Friedkin’s use of subliminal cuts and sounds makes the movie into an experimental sound museum. Old colleague Ken Nordine was called on to create Regan’s demon voice – it needed to be a male/female voice of the kind that Mercedes McCambridge had used in the Western (Johnny Guitar/1954). She used a concoction of heavily booze, eggs and cigarettes to produce an un-God-like sound which brought about the required timbre.
Casting was another complex matter that took some time to get right. Max Von Sidow had a problem getting the intensity to play Father Merrin because he didn’t believe in God, although he had played a convincing Jesus in George Steven’s The Greatest Story Ever Told (1965). In the end he played Merrin as an ordinary man because his acting skill came from understatement rather than histrionic emotion. Blatty, who has studied for the priesthood and then dropped out, was desperate to play Father Karras but then Jason Miller stepped forward and he just embodied the priest, although he was a non-pro. Stacey Keach had been signed to the role but was immediately dropped, his contract settled in full. The Reverend William O’Malley was another non-pro perfect for the role as Father Dyer because he understood the territory. Friedkin often shot a gun in the air to achieve the right facial expression from his actors – John Ford and George Stevens also regularly used these techniques. Although he claims this kind of ploy was never needed with a great actor. Lee J Cobb, who played Lt Kinderman, was one.
Friedkin talks a great about ‘rosebud moments’ and ‘grace-notes’ during this engaging documentary which draws on his wide taste in culture and art. Regan’s makeup was inspired by the Belgian surrealist Ensor’s paintings of masks. Magritte is also an influence, the artist’s Empire of Light giving the film its iconic image.Moments of truth such as in Cartier Bressons’ photos and Caravaggio’s tortured figures were also an inspiration. Friedkin’s way of lighting the sides of his character’s faces was taken from Vermeer and Rembrandt. Particularly Vermeer’s View of Delft in 17th century. He describes the scene with the white-robed nuns walking by as one the grace notes in this otherwise grim film. Grace notes are the lovely things you remember forever, and are more significent than the larger events.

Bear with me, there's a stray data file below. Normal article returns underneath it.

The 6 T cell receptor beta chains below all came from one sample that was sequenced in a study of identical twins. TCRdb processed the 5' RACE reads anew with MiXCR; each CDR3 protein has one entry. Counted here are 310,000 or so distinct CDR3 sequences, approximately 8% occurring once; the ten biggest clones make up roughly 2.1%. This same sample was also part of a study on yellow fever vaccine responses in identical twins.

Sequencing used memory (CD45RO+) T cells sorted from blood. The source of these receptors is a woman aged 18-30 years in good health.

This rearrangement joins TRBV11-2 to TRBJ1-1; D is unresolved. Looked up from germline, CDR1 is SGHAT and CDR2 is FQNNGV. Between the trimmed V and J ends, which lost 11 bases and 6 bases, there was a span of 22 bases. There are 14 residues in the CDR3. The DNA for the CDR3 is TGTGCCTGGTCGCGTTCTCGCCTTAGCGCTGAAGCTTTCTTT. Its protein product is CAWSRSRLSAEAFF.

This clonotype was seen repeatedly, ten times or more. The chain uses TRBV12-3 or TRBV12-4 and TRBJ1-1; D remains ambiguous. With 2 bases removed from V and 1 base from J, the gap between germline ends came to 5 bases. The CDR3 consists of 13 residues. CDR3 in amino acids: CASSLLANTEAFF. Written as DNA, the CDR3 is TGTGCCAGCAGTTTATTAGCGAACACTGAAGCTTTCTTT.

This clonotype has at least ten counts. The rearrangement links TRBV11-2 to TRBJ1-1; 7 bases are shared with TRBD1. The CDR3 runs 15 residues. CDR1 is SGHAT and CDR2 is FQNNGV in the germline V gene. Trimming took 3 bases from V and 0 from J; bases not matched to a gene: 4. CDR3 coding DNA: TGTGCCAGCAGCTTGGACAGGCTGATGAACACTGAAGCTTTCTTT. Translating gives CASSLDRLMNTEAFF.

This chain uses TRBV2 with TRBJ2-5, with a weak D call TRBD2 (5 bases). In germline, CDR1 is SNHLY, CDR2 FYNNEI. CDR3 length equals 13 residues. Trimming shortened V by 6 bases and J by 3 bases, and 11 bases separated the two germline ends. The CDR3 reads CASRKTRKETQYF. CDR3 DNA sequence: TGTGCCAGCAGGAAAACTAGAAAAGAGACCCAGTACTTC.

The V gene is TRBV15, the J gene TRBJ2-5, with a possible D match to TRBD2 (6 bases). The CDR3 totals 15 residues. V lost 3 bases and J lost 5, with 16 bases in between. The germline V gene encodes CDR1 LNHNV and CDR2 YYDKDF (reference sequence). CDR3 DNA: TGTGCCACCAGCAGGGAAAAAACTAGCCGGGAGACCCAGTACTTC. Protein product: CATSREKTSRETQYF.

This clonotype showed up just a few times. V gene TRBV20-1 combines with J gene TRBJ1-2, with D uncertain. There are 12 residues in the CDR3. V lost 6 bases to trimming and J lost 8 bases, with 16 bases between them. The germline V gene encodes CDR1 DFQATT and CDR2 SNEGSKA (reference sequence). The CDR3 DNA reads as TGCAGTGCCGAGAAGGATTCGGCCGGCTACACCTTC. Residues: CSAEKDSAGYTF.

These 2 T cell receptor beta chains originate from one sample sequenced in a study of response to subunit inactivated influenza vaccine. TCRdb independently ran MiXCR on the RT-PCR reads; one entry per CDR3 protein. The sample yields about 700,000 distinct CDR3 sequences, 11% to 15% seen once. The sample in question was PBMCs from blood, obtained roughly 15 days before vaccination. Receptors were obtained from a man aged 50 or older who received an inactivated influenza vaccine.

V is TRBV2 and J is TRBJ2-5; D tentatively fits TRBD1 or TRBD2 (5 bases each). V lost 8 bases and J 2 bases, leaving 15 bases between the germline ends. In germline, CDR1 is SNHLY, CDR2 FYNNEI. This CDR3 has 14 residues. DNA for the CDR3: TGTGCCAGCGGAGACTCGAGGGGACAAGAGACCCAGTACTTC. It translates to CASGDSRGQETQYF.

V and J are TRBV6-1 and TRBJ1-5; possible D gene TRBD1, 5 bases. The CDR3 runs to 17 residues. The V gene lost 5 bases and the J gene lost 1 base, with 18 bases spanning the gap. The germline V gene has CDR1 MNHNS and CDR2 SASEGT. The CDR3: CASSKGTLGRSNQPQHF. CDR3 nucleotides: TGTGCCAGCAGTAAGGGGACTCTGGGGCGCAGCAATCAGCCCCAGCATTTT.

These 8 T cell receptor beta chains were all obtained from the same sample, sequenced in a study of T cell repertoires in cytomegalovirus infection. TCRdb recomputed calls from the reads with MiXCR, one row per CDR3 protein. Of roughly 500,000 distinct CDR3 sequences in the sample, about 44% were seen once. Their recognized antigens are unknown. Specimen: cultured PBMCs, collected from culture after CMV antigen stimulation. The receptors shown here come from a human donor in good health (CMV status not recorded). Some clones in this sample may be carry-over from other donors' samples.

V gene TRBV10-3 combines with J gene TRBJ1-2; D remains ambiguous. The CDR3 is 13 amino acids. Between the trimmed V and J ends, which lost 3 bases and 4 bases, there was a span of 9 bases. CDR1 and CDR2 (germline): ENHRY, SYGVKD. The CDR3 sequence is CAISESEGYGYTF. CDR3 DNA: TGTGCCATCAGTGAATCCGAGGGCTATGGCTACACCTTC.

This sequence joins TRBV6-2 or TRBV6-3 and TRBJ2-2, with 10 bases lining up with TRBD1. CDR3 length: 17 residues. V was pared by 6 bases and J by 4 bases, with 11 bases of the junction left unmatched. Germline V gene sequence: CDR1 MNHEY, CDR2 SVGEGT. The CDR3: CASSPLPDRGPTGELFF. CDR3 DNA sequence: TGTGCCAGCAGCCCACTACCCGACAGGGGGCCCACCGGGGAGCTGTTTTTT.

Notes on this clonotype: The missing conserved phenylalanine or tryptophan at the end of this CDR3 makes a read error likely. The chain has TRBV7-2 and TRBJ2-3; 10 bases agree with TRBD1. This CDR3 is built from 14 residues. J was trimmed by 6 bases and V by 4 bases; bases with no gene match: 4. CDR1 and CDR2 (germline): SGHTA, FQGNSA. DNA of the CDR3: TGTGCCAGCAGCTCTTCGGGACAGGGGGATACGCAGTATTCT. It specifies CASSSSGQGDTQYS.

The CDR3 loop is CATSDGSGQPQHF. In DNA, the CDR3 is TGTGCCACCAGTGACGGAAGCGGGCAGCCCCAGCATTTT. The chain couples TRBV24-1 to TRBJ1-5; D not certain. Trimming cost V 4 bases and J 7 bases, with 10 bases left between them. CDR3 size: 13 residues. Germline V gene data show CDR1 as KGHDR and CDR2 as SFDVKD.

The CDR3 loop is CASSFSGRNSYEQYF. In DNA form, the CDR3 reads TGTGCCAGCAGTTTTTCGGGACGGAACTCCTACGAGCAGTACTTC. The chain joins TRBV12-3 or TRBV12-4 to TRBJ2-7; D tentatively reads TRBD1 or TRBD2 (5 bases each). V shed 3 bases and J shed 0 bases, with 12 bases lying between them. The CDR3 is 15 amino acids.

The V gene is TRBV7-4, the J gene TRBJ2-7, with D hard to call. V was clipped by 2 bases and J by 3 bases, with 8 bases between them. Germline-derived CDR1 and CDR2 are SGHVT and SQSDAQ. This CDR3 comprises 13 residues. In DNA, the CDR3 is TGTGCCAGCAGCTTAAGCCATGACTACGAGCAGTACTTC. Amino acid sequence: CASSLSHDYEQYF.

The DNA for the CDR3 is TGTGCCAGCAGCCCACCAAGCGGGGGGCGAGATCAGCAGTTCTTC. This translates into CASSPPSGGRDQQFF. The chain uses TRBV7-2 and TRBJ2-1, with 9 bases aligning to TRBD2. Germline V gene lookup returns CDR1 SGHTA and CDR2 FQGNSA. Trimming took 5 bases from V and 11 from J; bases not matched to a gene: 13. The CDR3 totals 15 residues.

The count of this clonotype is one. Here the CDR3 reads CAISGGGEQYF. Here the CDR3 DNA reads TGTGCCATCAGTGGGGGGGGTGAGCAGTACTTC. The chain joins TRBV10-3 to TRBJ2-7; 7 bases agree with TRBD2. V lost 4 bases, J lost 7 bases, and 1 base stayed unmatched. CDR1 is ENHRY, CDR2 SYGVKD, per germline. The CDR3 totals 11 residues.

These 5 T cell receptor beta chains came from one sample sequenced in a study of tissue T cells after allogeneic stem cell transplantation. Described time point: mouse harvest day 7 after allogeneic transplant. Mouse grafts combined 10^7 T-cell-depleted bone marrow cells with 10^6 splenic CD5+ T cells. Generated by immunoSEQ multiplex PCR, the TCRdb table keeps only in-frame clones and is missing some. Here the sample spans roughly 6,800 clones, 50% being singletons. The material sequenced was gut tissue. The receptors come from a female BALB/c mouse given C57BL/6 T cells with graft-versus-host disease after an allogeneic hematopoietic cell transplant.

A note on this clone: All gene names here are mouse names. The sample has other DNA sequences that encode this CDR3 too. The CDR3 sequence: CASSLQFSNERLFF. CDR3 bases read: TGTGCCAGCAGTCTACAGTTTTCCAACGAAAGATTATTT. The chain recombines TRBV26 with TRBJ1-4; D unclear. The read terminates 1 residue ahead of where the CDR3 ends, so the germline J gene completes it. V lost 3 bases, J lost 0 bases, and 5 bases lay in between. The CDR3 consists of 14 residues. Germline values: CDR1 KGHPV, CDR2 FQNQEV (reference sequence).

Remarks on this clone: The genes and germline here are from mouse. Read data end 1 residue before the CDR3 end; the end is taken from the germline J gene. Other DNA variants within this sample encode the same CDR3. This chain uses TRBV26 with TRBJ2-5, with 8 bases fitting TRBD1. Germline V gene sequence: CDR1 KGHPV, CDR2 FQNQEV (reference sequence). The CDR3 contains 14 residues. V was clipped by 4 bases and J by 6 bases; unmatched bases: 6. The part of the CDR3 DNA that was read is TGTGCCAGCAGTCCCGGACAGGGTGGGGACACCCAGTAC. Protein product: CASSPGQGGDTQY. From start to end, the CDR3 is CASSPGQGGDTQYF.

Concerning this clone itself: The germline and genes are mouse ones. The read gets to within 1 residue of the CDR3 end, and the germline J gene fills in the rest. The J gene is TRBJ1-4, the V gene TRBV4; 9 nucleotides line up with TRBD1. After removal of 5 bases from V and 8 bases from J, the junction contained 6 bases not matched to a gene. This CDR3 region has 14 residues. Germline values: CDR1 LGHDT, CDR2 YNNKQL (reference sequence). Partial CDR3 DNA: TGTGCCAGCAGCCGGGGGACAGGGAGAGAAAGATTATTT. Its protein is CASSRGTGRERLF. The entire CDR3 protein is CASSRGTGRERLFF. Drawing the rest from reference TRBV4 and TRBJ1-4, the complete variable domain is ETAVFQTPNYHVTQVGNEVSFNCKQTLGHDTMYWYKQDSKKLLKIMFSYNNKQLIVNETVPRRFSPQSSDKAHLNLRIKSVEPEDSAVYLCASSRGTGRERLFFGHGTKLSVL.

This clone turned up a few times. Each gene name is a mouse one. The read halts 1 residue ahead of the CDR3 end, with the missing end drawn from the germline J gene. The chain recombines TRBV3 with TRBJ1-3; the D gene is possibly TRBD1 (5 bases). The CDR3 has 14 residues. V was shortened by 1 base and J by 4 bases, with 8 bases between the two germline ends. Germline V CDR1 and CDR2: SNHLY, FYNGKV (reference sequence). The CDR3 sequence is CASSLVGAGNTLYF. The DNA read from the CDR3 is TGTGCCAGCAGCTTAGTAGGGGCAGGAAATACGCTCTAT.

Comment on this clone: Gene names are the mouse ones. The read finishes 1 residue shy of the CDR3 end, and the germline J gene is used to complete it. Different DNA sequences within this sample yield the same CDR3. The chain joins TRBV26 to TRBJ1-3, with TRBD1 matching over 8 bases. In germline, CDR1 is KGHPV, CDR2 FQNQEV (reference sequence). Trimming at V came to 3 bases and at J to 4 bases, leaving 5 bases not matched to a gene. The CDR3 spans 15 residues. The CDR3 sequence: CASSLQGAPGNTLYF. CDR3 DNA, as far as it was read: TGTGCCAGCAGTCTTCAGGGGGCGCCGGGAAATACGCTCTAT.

Just like Kubrick’s Obelisk in 2001 A Space Odyssey, so the silver medal appears to various characters in the film including Father Karras and Father Merrin, along with a constant subliminal theme of ascension throughout the film. Karras is a figure with an inner torment of his own: taunted by guilt about his mother and his fears for the loss of his own faith, he is the tragic hero of the piece. The Father gives up his life for the life of the young girl. He jumps out of the window taking the demon with him, having invited it into his own body, even though suicide is against the Catholic Church (an idea that departs from the book), and remains an ambiguity in the film. Blatty insists that the devil comes out of his body again before Karras leaps out of the window. He then confesses to Father Dyer at the end but Friedkin is still unhappy about this dilemma, considering it the only flaw in the film.
It seems neither Blatty not the director are convinced about the ending. “Life is so ambiguous and that’s why my films are” he claims. This informative documentary ends with Friedkin reminiscing on life and his visit to the Zen garden in Kyoto where he found peace and a series of rocks surrounded by raked gravel. “The rocks represent continents that will never come together. We are in this World alone, completely separate from each other. Driven to tears he sites this as one his grace notes. MT
VENICE FILM FESTIVAL | 29 August – 7 September 2019